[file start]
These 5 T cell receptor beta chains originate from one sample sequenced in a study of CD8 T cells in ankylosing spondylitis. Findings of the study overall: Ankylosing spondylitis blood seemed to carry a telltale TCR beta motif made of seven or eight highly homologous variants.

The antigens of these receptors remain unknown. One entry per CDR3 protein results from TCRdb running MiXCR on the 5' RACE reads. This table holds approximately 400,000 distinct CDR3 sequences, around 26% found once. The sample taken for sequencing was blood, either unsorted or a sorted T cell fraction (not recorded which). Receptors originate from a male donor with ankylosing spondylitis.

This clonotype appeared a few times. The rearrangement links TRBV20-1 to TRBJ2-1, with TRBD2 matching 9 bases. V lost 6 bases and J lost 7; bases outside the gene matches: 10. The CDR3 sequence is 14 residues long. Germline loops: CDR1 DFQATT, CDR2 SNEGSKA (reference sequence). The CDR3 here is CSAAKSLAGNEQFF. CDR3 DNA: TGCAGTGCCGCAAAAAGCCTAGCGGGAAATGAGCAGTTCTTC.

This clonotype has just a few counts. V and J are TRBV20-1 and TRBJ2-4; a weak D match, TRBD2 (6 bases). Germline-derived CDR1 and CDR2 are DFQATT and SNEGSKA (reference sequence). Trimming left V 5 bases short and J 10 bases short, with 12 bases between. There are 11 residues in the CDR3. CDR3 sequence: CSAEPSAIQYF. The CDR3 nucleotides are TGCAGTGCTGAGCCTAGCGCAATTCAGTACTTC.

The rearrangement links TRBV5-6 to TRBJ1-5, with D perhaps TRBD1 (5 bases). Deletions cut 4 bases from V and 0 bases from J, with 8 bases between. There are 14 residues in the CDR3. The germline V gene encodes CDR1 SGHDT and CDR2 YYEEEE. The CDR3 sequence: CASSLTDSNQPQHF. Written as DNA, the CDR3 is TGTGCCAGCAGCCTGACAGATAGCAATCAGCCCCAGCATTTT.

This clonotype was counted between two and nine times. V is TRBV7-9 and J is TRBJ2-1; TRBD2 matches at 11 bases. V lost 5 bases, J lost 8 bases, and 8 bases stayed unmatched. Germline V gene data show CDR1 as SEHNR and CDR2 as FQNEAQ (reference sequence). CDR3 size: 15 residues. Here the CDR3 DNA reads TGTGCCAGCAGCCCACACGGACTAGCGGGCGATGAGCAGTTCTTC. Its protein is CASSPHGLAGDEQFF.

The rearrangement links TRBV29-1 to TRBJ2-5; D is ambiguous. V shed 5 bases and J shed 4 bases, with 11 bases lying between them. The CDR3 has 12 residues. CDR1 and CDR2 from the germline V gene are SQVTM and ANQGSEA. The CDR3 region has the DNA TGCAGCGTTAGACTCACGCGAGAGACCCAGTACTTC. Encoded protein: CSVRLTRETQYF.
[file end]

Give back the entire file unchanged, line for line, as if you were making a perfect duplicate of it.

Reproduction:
These 5 T cell receptor beta chains originate from one sample sequenced in a study of CD8 T cells in ankylosing spondylitis. Findings of the study overall: Ankylosing spondylitis blood seemed to carry a telltale TCR beta motif made of seven or eight highly homologous variants.

The antigens of these receptors remain unknown. One entry per CDR3 protein results from TCRdb running MiXCR on the 5' RACE reads. This table holds approximately 400,000 distinct CDR3 sequences, around 26% found once. The sample taken for sequencing was blood, either unsorted or a sorted T cell fraction (not recorded which). Receptors originate from a male donor with ankylosing spondylitis.

This clonotype appeared a few times. The rearrangement links TRBV20-1 to TRBJ2-1, with TRBD2 matching 9 bases. V lost 6 bases and J lost 7; bases outside the gene matches: 10. The CDR3 sequence is 14 residues long. Germline loops: CDR1 DFQATT, CDR2 SNEGSKA (reference sequence). The CDR3 here is CSAAKSLAGNEQFF. CDR3 DNA: TGCAGTGCCGCAAAAAGCCTAGCGGGAAATGAGCAGTTCTTC.

This clonotype has just a few counts. V and J are TRBV20-1 and TRBJ2-4; a weak D match, TRBD2 (6 bases). Germline-derived CDR1 and CDR2 are DFQATT and SNEGSKA (reference sequence). Trimming left V 5 bases short and J 10 bases short, with 12 bases between. There are 11 residues in the CDR3. CDR3 sequence: CSAEPSAIQYF. The CDR3 nucleotides are TGCAGTGCTGAGCCTAGCGCAATTCAGTACTTC.

The rearrangement links TRBV5-6 to TRBJ1-5, with D perhaps TRBD1 (5 bases). Deletions cut 4 bases from V and 0 bases from J, with 8 bases between. There are 14 residues in the CDR3. The germline V gene encodes CDR1 SGHDT and CDR2 YYEEEE. The CDR3 sequence: CASSLTDSNQPQHF. Written as DNA, the CDR3 is TGTGCCAGCAGCCTGACAGATAGCAATCAGCCCCAGCATTTT.

This clonotype was counted between two and nine times. V is TRBV7-9 and J is TRBJ2-1; TRBD2 matches at 11 bases. V lost 5 bases, J lost 8 bases, and 8 bases stayed unmatched. Germline V gene data show CDR1 as SEHNR and CDR2 as FQNEAQ (reference sequence). CDR3 size: 15 residues. Here the CDR3 DNA reads TGTGCCAGCAGCCCACACGGACTAGCGGGCGATGAGCAGTTCTTC. Its protein is CASSPHGLAGDEQFF.

The rearrangement links TRBV29-1 to TRBJ2-5; D is ambiguous. V shed 5 bases and J shed 4 bases, with 11 bases lying between them. The CDR3 has 12 residues. CDR1 and CDR2 from the germline V gene are SQVTM and ANQGSEA. The CDR3 region has the DNA TGCAGCGTTAGACTCACGCGAGAGACCCAGTACTTC. Encoded protein: CSVRLTRETQYF.